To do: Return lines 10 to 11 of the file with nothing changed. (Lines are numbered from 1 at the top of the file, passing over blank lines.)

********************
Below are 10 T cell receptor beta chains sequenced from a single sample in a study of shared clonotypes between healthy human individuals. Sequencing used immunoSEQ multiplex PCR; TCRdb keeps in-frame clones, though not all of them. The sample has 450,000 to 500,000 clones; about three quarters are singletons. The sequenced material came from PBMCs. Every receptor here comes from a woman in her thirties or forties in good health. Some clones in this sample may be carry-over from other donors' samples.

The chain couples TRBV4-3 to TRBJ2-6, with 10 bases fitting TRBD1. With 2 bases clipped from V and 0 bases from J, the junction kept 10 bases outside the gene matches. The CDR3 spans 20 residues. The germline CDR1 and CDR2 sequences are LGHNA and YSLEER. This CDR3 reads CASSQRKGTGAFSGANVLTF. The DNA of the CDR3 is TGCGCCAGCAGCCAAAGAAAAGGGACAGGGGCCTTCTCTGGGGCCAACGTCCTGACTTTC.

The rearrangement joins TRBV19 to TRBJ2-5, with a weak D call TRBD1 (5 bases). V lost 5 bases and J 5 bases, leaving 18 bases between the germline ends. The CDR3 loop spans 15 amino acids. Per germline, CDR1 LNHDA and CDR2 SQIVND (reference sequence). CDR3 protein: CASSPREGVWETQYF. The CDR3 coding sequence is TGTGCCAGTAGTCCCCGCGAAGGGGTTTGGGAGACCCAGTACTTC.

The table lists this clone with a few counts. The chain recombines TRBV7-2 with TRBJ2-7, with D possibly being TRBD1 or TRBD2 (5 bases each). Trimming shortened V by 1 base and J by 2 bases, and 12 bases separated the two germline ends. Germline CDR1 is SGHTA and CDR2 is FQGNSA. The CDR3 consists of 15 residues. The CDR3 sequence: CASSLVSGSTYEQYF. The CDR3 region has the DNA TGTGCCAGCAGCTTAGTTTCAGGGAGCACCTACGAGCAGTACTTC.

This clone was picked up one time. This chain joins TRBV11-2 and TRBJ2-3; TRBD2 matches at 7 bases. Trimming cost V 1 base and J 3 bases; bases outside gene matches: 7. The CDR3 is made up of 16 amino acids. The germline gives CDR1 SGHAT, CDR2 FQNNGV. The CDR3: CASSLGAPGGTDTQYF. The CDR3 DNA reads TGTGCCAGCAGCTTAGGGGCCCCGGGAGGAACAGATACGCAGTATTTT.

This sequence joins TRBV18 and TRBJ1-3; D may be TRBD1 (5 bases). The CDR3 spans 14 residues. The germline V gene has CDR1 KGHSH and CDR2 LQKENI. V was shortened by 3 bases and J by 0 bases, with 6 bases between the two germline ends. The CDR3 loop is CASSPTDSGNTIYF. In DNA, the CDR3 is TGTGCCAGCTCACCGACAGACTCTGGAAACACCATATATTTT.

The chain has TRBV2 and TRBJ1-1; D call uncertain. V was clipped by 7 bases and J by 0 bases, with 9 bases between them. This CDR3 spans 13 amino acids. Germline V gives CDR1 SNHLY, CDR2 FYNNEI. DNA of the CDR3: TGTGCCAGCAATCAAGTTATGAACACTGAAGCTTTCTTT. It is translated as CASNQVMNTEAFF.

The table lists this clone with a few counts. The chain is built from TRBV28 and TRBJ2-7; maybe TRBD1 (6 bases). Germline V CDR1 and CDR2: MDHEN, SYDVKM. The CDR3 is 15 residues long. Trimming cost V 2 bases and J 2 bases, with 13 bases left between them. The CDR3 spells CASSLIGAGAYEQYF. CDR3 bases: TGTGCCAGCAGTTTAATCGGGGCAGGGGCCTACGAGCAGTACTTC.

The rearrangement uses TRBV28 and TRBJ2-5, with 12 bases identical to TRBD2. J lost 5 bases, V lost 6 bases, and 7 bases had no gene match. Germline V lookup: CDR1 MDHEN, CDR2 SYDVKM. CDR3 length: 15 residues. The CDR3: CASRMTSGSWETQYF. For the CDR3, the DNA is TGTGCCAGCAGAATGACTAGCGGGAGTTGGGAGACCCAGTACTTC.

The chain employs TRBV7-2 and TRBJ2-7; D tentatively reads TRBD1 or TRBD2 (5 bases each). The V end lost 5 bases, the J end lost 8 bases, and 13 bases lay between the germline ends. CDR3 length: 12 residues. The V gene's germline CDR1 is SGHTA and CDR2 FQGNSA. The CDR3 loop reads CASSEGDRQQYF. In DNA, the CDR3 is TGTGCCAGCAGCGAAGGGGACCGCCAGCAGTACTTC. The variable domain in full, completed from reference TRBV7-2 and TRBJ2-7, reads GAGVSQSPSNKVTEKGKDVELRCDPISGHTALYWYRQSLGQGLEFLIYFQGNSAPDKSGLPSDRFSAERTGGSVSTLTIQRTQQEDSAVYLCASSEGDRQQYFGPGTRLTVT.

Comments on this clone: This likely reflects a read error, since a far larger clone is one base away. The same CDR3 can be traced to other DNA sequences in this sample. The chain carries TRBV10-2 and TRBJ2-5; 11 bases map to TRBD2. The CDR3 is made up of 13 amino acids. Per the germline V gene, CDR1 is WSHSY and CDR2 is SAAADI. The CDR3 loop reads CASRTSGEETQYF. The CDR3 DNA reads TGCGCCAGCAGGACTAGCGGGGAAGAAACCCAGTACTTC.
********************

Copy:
The chain employs TRBV7-2 and TRBJ2-7; D tentatively reads TRBD1 or TRBD2 (5 bases each). The V end lost 5 bases, the J end lost 8 bases, and 13 bases lay between the germline ends. CDR3 length: 12 residues. The V gene's germline CDR1 is SGHTA and CDR2 FQGNSA. The CDR3 loop reads CASSEGDRQQYF. In DNA, the CDR3 is TGTGCCAGCAGCGAAGGGGACCGCCAGCAGTACTTC. The variable domain in full, completed from reference TRBV7-2 and TRBJ2-7, reads GAGVSQSPSNKVTEKGKDVELRCDPISGHTALYWYRQSLGQGLEFLIYFQGNSAPDKSGLPSDRFSAERTGGSVSTLTIQRTQQEDSAVYLCASSEGDRQQYFGPGTRLTVT.

Comments on this clone: This likely reflects a read error, since a far larger clone is one base away. The same CDR3 can be traced to other DNA sequences in this sample. The chain carries TRBV10-2 and TRBJ2-5; 11 bases map to TRBD2. The CDR3 is made up of 13 amino acids. Per the germline V gene, CDR1 is WSHSY and CDR2 is SAAADI. The CDR3 loop reads CASRTSGEETQYF. The CDR3 DNA reads TGCGCCAGCAGGACTAGCGGGGAAGAAACCCAGTACTTC.